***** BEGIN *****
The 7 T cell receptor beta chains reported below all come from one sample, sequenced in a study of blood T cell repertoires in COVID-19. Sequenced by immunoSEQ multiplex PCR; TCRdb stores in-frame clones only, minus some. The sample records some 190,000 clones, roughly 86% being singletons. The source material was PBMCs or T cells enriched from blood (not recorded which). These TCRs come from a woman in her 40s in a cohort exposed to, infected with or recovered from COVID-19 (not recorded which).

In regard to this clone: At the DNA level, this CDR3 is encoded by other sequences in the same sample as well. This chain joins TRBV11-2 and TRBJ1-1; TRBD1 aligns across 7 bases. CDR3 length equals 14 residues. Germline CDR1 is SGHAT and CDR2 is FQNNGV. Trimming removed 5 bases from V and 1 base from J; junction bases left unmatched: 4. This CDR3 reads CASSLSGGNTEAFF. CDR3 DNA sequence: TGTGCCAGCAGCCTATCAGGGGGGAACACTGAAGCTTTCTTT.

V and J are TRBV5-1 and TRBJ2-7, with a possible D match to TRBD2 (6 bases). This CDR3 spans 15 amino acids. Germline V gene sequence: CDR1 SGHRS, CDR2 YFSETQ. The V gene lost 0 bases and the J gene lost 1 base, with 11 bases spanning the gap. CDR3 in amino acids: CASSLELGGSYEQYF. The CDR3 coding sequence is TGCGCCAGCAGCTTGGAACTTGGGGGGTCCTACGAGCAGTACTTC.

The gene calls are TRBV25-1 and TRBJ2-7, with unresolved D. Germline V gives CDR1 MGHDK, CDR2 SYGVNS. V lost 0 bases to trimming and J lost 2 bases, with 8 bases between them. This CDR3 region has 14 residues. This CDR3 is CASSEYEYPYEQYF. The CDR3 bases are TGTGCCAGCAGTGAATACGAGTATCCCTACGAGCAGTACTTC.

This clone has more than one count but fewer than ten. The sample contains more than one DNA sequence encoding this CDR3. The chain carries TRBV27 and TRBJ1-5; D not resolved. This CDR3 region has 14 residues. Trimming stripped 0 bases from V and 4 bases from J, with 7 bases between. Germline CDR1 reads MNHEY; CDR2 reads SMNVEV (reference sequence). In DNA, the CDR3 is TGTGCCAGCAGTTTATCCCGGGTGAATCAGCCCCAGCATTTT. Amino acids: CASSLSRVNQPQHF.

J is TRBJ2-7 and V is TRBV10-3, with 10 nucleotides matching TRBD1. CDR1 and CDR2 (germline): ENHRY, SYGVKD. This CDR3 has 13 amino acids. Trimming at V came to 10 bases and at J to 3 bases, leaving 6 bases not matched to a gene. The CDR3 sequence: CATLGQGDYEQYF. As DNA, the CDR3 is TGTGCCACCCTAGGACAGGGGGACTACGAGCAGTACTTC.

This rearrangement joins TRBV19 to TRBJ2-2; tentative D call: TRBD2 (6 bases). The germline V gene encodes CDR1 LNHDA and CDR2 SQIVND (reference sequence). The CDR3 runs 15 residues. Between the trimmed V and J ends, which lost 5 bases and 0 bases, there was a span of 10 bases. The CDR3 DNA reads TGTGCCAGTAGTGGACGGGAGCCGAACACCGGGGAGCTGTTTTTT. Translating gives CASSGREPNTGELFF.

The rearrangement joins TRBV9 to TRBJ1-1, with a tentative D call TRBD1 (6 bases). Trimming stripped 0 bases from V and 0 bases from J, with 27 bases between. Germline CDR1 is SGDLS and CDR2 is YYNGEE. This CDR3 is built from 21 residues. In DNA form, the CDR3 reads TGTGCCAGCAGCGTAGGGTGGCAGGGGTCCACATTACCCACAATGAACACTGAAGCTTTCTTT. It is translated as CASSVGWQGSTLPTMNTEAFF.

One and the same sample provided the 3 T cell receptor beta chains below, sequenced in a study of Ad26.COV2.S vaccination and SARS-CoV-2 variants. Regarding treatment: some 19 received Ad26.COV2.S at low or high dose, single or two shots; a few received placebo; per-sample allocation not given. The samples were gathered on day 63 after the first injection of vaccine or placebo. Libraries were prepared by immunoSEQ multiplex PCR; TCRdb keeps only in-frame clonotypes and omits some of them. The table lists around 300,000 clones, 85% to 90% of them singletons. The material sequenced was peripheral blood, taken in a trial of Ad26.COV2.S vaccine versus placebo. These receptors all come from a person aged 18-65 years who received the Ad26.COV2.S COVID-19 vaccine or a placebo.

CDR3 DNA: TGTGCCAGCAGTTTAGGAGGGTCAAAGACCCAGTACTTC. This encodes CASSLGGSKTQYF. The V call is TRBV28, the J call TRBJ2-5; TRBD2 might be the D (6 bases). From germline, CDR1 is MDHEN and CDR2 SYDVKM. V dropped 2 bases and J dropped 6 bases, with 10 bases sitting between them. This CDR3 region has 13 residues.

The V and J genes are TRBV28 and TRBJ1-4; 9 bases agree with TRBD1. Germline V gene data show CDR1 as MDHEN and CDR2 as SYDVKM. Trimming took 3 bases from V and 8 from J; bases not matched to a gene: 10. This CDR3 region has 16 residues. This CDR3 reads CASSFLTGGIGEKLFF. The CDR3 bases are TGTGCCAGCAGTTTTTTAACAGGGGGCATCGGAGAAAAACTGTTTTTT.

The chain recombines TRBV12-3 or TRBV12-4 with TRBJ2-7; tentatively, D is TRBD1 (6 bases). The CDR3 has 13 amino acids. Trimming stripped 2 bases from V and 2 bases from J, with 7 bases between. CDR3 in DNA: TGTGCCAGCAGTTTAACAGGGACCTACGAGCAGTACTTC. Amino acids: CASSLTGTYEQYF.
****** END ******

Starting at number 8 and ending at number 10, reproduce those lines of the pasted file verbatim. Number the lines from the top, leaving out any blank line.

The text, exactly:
The rearrangement joins TRBV9 to TRBJ1-1, with a tentative D call TRBD1 (6 bases). Trimming stripped 0 bases from V and 0 bases from J, with 27 bases between. Germline CDR1 is SGDLS and CDR2 is YYNGEE. This CDR3 is built from 21 residues. In DNA form, the CDR3 reads TGTGCCAGCAGCGTAGGGTGGCAGGGGTCCACATTACCCACAATGAACACTGAAGCTTTCTTT. It is translated as CASSVGWQGSTLPTMNTEAFF.

One and the same sample provided the 3 T cell receptor beta chains below, sequenced in a study of Ad26.COV2.S vaccination and SARS-CoV-2 variants. Regarding treatment: some 19 received Ad26.COV2.S at low or high dose, single or two shots; a few received placebo; per-sample allocation not given. The samples were gathered on day 63 after the first injection of vaccine or placebo. Libraries were prepared by immunoSEQ multiplex PCR; TCRdb keeps only in-frame clonotypes and omits some of them. The table lists around 300,000 clones, 85% to 90% of them singletons. The material sequenced was peripheral blood, taken in a trial of Ad26.COV2.S vaccine versus placebo. These receptors all come from a person aged 18-65 years who received the Ad26.COV2.S COVID-19 vaccine or a placebo.

CDR3 DNA: TGTGCCAGCAGTTTAGGAGGGTCAAAGACCCAGTACTTC. This encodes CASSLGGSKTQYF. The V call is TRBV28, the J call TRBJ2-5; TRBD2 might be the D (6 bases). From germline, CDR1 is MDHEN and CDR2 SYDVKM. V dropped 2 bases and J dropped 6 bases, with 10 bases sitting between them. This CDR3 region has 13 residues.